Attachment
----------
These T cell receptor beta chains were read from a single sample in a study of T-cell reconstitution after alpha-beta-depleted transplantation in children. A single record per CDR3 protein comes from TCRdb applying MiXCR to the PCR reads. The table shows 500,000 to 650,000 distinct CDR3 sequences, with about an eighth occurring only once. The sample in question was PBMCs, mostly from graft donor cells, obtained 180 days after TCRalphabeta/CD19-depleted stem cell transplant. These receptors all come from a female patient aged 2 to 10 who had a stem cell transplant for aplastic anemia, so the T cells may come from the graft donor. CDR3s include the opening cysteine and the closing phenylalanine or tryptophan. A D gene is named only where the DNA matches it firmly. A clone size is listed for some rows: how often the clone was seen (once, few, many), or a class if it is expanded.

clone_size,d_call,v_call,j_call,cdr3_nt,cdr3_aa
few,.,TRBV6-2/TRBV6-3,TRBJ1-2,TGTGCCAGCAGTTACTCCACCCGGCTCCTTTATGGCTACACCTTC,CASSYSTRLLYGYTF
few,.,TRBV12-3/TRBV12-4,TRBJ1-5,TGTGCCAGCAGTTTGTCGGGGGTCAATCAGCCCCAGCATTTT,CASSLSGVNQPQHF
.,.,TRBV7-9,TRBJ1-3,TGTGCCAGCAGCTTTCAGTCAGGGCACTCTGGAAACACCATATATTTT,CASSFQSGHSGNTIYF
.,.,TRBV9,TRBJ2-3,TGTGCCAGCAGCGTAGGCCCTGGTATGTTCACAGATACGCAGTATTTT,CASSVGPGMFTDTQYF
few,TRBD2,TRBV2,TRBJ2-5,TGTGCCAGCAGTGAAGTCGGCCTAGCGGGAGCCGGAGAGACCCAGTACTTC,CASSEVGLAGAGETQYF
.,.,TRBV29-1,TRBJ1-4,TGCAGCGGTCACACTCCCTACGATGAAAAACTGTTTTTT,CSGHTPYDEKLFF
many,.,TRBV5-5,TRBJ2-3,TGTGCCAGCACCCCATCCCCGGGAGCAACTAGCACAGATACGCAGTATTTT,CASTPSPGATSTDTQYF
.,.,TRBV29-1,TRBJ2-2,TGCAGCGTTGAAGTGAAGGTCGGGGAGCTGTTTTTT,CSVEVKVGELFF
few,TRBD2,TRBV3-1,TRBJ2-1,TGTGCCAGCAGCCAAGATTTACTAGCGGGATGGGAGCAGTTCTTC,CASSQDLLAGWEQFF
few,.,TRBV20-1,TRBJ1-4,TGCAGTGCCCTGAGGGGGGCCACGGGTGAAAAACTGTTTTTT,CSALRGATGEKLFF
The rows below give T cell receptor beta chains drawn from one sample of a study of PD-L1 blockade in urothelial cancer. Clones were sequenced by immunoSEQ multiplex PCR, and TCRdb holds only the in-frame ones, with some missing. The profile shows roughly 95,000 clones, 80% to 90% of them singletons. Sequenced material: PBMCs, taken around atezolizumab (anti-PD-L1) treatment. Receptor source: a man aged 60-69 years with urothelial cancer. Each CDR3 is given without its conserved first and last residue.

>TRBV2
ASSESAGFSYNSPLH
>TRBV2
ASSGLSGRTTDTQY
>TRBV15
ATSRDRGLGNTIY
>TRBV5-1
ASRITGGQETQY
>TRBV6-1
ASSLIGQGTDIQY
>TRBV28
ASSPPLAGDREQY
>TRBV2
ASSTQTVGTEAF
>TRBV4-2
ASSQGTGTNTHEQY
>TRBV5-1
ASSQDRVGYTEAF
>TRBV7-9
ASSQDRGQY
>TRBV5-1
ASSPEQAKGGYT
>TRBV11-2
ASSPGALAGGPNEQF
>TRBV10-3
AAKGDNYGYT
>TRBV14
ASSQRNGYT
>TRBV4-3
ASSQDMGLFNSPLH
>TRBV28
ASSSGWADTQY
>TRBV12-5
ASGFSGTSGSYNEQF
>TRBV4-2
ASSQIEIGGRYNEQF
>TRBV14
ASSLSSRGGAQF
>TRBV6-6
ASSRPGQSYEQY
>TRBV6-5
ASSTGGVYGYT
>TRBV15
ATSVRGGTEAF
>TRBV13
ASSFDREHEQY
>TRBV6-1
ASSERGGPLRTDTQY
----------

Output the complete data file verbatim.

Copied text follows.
These T cell receptor beta chains were read from a single sample in a study of T-cell reconstitution after alpha-beta-depleted transplantation in children. A single record per CDR3 protein comes from TCRdb applying MiXCR to the PCR reads. The table shows 500,000 to 650,000 distinct CDR3 sequences, with about an eighth occurring only once. The sample in question was PBMCs, mostly from graft donor cells, obtained 180 days after TCRalphabeta/CD19-depleted stem cell transplant. These receptors all come from a female patient aged 2 to 10 who had a stem cell transplant for aplastic anemia, so the T cells may come from the graft donor. CDR3s include the opening cysteine and the closing phenylalanine or tryptophan. A D gene is named only where the DNA matches it firmly. A clone size is listed for some rows: how often the clone was seen (once, few, many), or a class if it is expanded.

clone_size,d_call,v_call,j_call,cdr3_nt,cdr3_aa
few,.,TRBV6-2/TRBV6-3,TRBJ1-2,TGTGCCAGCAGTTACTCCACCCGGCTCCTTTATGGCTACACCTTC,CASSYSTRLLYGYTF
few,.,TRBV12-3/TRBV12-4,TRBJ1-5,TGTGCCAGCAGTTTGTCGGGGGTCAATCAGCCCCAGCATTTT,CASSLSGVNQPQHF
.,.,TRBV7-9,TRBJ1-3,TGTGCCAGCAGCTTTCAGTCAGGGCACTCTGGAAACACCATATATTTT,CASSFQSGHSGNTIYF
.,.,TRBV9,TRBJ2-3,TGTGCCAGCAGCGTAGGCCCTGGTATGTTCACAGATACGCAGTATTTT,CASSVGPGMFTDTQYF
few,TRBD2,TRBV2,TRBJ2-5,TGTGCCAGCAGTGAAGTCGGCCTAGCGGGAGCCGGAGAGACCCAGTACTTC,CASSEVGLAGAGETQYF
.,.,TRBV29-1,TRBJ1-4,TGCAGCGGTCACACTCCCTACGATGAAAAACTGTTTTTT,CSGHTPYDEKLFF
many,.,TRBV5-5,TRBJ2-3,TGTGCCAGCACCCCATCCCCGGGAGCAACTAGCACAGATACGCAGTATTTT,CASTPSPGATSTDTQYF
.,.,TRBV29-1,TRBJ2-2,TGCAGCGTTGAAGTGAAGGTCGGGGAGCTGTTTTTT,CSVEVKVGELFF
few,TRBD2,TRBV3-1,TRBJ2-1,TGTGCCAGCAGCCAAGATTTACTAGCGGGATGGGAGCAGTTCTTC,CASSQDLLAGWEQFF
few,.,TRBV20-1,TRBJ1-4,TGCAGTGCCCTGAGGGGGGCCACGGGTGAAAAACTGTTTTTT,CSALRGATGEKLFF
The rows below give T cell receptor beta chains drawn from one sample of a study of PD-L1 blockade in urothelial cancer. Clones were sequenced by immunoSEQ multiplex PCR, and TCRdb holds only the in-frame ones, with some missing. The profile shows roughly 95,000 clones, 80% to 90% of them singletons. Sequenced material: PBMCs, taken around atezolizumab (anti-PD-L1) treatment. Receptor source: a man aged 60-69 years with urothelial cancer. Each CDR3 is given without its conserved first and last residue.

>TRBV2
ASSESAGFSYNSPLH
>TRBV2
ASSGLSGRTTDTQY
>TRBV15
ATSRDRGLGNTIY
>TRBV5-1
ASRITGGQETQY
>TRBV6-1
ASSLIGQGTDIQY
>TRBV28
ASSPPLAGDREQY
>TRBV2
ASSTQTVGTEAF
>TRBV4-2
ASSQGTGTNTHEQY
>TRBV5-1
ASSQDRVGYTEAF
>TRBV7-9
ASSQDRGQY
>TRBV5-1
ASSPEQAKGGYT
>TRBV11-2
ASSPGALAGGPNEQF
>TRBV10-3
AAKGDNYGYT
>TRBV14
ASSQRNGYT
>TRBV4-3
ASSQDMGLFNSPLH
>TRBV28
ASSSGWADTQY
>TRBV12-5
ASGFSGTSGSYNEQF
>TRBV4-2
ASSQIEIGGRYNEQF
>TRBV14
ASSLSSRGGAQF
>TRBV6-6
ASSRPGQSYEQY
>TRBV6-5
ASSTGGVYGYT
>TRBV15
ATSVRGGTEAF
>TRBV13
ASSFDREHEQY
>TRBV6-1
ASSERGGPLRTDTQY